• It is not feasible to use a gold-standard clinical interview to diagnose depression; therefore, a Patient Health Questionnaire-9 score of 10 or more will be used to define ‘cases’ of depression at follow-up.

Introduction

Depression affects 350 million people worldwide.1 It can have a profound impact on quality of life and is associated with unemployment and economic disadvantage.2 3 Depression and anxiety are the second highest causes of disease burden in Australia, with mental disorders costing over $6.38 billion annually in direct and indirect costs.4 In 2015–2016, depression was the fourth most common problem managed by general practitioners (GPs), accounting for 4.2 in every 100 encounters5 and depression accounts for 12% of primary care initiated referrals to allied health providers.5

Available evidence suggests one barrier to improving depression outcomes is poor case finding in the primary care setting. Mitchell’s meta-analysis of 41 studies indicated that there was agreement between GPs’ unassisted diagnoses of depression among primary care patients and diagnoses from structured interviews in only 47% of cases.6 Our study, conducted with 51 GPs and over 1500 primary care patients, also demonstrated that GP unassisted diagnosis was highly specific (87%), but poor in terms of sensitivity (51%) compared with a standardised instrument, the Patient Health Questionnaire-9 (PHQ-9).7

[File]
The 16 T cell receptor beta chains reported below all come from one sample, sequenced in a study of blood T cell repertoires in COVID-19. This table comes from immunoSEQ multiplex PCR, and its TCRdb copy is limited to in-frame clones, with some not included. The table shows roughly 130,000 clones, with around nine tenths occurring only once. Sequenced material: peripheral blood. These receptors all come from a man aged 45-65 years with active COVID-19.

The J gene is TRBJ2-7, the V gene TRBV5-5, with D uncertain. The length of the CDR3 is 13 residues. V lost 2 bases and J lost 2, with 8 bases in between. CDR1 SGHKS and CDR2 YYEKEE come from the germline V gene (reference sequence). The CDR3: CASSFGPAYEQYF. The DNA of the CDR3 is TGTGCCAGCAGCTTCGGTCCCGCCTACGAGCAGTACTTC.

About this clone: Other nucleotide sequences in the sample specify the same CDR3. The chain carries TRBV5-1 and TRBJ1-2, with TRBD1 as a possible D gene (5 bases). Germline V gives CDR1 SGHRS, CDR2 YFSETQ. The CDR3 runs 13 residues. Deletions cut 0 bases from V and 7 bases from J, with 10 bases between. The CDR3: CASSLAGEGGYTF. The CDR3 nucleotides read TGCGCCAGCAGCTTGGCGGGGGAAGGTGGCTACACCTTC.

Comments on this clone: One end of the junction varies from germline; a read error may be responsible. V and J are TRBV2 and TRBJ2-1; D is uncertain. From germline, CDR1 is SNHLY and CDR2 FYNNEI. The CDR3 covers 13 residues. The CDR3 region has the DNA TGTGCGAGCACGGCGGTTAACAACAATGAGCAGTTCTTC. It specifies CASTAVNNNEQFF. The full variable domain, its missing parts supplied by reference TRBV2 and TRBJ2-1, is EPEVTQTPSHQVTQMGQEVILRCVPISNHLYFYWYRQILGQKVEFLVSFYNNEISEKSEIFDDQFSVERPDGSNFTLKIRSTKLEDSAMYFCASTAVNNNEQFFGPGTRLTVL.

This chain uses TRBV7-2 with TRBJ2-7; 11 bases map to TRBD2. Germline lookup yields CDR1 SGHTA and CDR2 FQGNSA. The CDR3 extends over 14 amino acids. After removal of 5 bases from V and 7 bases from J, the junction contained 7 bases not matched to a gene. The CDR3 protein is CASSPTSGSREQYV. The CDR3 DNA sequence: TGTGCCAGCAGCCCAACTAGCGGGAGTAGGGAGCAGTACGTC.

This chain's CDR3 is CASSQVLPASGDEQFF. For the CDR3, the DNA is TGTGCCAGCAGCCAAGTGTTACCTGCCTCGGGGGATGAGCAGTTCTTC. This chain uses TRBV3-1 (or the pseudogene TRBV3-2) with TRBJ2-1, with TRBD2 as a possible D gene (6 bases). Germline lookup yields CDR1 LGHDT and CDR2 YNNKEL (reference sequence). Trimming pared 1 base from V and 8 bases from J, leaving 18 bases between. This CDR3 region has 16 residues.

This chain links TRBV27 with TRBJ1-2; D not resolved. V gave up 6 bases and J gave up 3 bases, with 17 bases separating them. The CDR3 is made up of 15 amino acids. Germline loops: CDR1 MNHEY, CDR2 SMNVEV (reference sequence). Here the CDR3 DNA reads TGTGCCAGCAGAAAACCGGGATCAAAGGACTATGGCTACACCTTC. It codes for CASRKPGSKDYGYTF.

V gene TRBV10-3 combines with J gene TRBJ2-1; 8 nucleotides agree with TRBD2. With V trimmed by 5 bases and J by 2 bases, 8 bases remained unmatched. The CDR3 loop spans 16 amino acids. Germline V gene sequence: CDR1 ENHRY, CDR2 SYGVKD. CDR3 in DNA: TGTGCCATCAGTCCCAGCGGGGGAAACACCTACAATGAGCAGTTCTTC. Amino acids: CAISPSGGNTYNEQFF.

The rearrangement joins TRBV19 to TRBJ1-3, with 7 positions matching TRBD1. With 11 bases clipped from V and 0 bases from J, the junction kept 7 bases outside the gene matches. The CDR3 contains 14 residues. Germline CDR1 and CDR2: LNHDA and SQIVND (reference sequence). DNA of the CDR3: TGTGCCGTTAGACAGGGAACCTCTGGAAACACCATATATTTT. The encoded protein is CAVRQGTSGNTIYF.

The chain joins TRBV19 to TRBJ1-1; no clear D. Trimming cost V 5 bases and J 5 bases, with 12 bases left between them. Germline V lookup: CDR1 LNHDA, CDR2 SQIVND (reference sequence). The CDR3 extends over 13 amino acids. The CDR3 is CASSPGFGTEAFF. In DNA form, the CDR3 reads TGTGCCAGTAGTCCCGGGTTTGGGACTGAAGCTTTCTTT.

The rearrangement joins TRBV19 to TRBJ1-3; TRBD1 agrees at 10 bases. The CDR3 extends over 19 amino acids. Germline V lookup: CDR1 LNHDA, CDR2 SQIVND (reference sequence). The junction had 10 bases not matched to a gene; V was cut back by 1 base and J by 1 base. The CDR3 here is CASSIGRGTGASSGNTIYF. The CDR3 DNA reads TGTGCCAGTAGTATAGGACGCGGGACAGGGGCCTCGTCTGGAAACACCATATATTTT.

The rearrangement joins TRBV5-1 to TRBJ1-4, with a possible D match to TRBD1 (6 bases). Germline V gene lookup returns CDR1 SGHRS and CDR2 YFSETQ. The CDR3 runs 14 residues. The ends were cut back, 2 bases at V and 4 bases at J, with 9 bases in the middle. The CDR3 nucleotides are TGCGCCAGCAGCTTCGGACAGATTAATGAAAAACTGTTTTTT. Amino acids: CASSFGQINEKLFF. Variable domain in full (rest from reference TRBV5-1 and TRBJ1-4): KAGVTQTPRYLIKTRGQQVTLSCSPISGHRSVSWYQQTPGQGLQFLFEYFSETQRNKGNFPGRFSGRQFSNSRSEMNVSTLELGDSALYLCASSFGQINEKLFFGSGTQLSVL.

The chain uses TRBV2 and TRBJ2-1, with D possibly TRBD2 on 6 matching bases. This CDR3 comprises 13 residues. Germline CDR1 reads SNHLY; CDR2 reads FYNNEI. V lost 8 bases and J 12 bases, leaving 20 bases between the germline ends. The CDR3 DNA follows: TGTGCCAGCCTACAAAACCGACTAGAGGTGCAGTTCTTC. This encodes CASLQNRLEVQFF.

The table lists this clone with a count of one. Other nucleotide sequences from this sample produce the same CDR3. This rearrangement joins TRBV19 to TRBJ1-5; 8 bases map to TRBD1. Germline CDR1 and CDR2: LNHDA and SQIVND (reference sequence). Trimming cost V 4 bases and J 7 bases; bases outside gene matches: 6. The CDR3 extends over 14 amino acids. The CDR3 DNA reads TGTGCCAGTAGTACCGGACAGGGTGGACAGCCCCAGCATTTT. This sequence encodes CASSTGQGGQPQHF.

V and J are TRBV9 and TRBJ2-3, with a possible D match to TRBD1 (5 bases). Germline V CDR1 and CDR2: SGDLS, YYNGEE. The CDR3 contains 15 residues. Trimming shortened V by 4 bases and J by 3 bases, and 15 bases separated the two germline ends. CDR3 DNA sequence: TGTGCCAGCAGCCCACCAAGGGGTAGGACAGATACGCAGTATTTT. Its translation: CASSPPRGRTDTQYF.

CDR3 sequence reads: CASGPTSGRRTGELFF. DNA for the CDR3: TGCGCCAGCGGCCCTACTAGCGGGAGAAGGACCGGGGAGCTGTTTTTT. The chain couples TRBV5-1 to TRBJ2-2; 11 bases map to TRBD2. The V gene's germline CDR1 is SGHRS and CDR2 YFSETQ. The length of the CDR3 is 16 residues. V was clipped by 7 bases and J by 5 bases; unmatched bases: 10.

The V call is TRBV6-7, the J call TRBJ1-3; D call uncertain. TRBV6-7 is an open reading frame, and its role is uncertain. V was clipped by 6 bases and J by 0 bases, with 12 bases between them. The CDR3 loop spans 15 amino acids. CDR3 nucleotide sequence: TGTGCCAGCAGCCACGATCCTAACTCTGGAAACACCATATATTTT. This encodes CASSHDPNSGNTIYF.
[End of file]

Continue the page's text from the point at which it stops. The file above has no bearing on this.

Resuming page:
Several reviews have addressed the question of whether providing GPs with feedback about patients’ scores on a standardised assessment of depression is effective in improving outcomes in the primary care setting.8–10 The most recent systematic review identified just five studies relevant to the general adult primary care population.10 Of the five trials, three reported no intervention effect.11–13 Notably, the two studies which reported a positive impact also included additional staff support to assist with managing depression. In the first study, 47% of those newly identified with depression achieved remission in the intervention group, compared with 28% in the usual care group at 12 months.14 In the second, 58% of people newly and previously identified as cases achieved remission in the intervention group, compared with 49% in the usual care group at 12 months.15